Last week, the Conservative Political Action Convention, or CPAC, was held in National Harbor, Maryland, and was put on by the American Conservative Union, the NRA, the Heritage Foundation, and several right-wing media groups. Speaking at the conference was Trump, members of his administration, and a variety of far-Right talking heads who firmly put their cross hairs on the media and popular social movements that threaten Trump’s power. Meanwhile, across the US in at least 18 states, Republican lawmakers are pushing a series of repressive laws that seek to further criminalize protesting, wearing masking, blocking freeways, and in some cases, even seek to “seize the assets of protesters who participate in demonstrations that ‘turn violent.’
In order to normalize this repression, a wide variety of speakers at CPAC dismissed those in the streets across the country as “paid protesters,” and even signaled out anarchists and the black bloc in particular. One speaker, Vice President of the NRA, Wayne LaPierre, even went as far as to say that protesters don’t know why they are protesting and also make upwards of $1,500 a week. Such conspiracy theories are a dog-whistle to the Alex Jones crowd of far-Right supporters who think that George Soros is paying and directing all forms of popular protest against the status-quo. Such conspiracy theories are based on anti-Semitic myths that were popularized by groups such as the American Nazi Party and the John Birch Society. We have to push back against these lies and show that popular struggles are on the side of the vast majority of everyday people and not the Trump regime or the neoliberal Democratic Party, which the mainstream media by and large supports without question.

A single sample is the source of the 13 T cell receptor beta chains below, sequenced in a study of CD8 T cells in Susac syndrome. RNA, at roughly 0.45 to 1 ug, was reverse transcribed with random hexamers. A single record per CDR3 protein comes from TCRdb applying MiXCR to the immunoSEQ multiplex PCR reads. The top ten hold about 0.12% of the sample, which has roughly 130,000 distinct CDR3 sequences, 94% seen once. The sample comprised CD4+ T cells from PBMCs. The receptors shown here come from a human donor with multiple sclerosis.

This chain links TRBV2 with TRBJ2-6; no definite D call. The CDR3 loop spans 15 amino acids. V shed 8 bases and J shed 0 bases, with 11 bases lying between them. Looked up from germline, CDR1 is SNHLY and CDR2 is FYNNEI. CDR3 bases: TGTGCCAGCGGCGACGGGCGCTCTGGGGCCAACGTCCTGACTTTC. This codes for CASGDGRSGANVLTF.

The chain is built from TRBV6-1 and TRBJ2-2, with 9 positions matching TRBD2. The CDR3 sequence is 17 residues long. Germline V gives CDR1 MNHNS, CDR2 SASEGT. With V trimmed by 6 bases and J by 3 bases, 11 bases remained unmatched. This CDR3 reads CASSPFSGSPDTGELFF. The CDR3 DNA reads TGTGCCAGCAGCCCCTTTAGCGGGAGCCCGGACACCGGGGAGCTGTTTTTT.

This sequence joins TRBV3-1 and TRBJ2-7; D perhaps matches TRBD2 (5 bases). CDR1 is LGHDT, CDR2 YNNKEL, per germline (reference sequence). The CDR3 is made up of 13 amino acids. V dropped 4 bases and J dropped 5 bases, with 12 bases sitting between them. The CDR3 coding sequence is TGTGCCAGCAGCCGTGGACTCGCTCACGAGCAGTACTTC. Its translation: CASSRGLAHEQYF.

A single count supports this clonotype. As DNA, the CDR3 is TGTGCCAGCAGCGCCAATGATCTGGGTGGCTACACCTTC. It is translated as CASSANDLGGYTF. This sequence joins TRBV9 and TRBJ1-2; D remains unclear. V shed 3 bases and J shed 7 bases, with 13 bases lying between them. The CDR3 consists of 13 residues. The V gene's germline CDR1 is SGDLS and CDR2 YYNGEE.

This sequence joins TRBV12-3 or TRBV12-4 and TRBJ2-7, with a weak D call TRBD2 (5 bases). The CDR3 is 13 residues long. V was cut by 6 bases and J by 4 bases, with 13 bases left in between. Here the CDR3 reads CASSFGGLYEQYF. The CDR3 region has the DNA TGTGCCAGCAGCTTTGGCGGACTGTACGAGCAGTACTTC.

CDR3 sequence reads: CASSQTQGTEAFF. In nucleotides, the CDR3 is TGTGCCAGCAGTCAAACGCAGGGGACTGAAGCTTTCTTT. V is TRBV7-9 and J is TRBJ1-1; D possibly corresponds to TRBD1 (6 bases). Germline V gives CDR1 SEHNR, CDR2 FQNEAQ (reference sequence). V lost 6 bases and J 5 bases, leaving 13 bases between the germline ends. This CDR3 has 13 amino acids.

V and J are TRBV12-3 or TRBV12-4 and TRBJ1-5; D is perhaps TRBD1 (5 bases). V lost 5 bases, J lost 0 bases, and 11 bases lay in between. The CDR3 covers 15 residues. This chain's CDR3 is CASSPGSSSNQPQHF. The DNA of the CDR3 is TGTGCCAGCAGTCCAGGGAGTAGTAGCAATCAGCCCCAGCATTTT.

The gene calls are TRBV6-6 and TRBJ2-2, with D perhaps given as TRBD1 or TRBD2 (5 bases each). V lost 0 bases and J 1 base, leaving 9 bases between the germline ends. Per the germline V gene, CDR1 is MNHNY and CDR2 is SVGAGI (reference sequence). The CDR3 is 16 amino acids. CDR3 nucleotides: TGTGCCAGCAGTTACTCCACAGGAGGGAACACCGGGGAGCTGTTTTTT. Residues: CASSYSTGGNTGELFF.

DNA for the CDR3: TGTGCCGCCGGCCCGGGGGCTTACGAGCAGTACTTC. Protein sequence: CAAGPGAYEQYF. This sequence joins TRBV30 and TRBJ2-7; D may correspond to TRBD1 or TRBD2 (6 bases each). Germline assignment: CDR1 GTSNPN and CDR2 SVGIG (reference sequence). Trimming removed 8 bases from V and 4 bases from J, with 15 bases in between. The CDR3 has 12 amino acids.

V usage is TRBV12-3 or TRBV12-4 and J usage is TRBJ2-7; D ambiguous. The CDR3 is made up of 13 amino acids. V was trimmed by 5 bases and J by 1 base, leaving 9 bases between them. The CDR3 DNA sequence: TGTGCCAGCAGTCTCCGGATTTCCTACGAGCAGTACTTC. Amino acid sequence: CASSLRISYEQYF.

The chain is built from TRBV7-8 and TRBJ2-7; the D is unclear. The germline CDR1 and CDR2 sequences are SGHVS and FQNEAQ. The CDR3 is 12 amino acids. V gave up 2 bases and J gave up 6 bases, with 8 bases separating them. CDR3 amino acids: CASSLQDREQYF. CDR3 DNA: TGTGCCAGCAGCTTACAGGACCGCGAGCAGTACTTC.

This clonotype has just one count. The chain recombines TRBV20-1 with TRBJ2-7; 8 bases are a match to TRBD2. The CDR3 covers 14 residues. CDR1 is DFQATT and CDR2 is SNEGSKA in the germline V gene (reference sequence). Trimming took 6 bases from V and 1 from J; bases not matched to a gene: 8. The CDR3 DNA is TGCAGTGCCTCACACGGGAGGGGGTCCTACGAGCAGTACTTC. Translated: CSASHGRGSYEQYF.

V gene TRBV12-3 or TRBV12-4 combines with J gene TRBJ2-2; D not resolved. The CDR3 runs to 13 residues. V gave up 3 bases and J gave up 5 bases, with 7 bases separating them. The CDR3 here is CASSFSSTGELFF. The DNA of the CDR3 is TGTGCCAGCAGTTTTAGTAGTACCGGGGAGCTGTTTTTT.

Steve Bannon, Trump’s top advisor and the former head of Breitbart news, which Bannon called “a platform for the Alt-Right,” also gave a speech which called for the coming together of the various far-Right forces to rally around Trump and defend him from the media and popular mobilization. Bannon laid out the three pronged approach of Trump, which included closing borders to refugees, deporting immigrants, and banning Muslims, a policy of economic nationalism that attacked neoliberalism while grinding down American workers and environmental regulations for the sake of corporations and finance capital in the US, and finally, an all out attack on social welfare programs that often a meager safety net for the working poor.
Bannon and Trump’s authoritarian capitalist populism is dangerous, and like fascism, labels the “globalist” elites, the media, and liberatory social movements as the enemies of the “real people” that make up the included citizens of the United States. Trump is thus painted as the only authoritarian strong man that can stand up to these threats; a figurehead that the everyday person can see themselves in, and who can fight back against the global forces of Islam, immigration, and social unrest.
Anarchists, anti-authoritarians, and anti-capitalists need to not only spell out our vision of a better and different world, but also expose the “populist” program of Bannon and Trump for what it is, an attempt to re-strengthen white supremacy and reaffirm American nationalism at a time when millions of people are losing faith in the State and its authority.